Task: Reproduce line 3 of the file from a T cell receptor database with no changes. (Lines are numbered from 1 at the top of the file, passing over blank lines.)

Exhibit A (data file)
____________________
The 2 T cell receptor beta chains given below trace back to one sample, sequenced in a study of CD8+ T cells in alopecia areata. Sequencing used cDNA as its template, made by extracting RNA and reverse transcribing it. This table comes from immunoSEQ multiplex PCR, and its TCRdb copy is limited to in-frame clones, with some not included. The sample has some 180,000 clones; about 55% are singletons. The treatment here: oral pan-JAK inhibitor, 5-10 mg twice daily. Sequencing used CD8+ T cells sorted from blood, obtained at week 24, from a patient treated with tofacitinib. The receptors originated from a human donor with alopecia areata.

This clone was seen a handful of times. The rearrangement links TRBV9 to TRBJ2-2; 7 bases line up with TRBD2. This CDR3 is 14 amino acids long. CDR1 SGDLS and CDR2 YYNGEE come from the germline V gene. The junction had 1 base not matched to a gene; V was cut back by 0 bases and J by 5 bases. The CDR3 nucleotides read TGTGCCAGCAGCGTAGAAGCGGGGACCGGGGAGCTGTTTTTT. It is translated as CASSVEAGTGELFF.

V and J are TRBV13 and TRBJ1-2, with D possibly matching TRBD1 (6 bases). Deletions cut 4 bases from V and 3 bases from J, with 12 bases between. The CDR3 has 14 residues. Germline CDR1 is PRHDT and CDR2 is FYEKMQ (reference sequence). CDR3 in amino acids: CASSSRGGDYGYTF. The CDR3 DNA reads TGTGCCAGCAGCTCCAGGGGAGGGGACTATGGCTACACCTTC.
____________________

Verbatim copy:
V and J are TRBV13 and TRBJ1-2, with D possibly matching TRBD1 (6 bases). Deletions cut 4 bases from V and 3 bases from J, with 12 bases between. The CDR3 has 14 residues. Germline CDR1 is PRHDT and CDR2 is FYEKMQ (reference sequence). CDR3 in amino acids: CASSSRGGDYGYTF. The CDR3 DNA reads TGTGCCAGCAGCTCCAGGGGAGGGGACTATGGCTACACCTTC.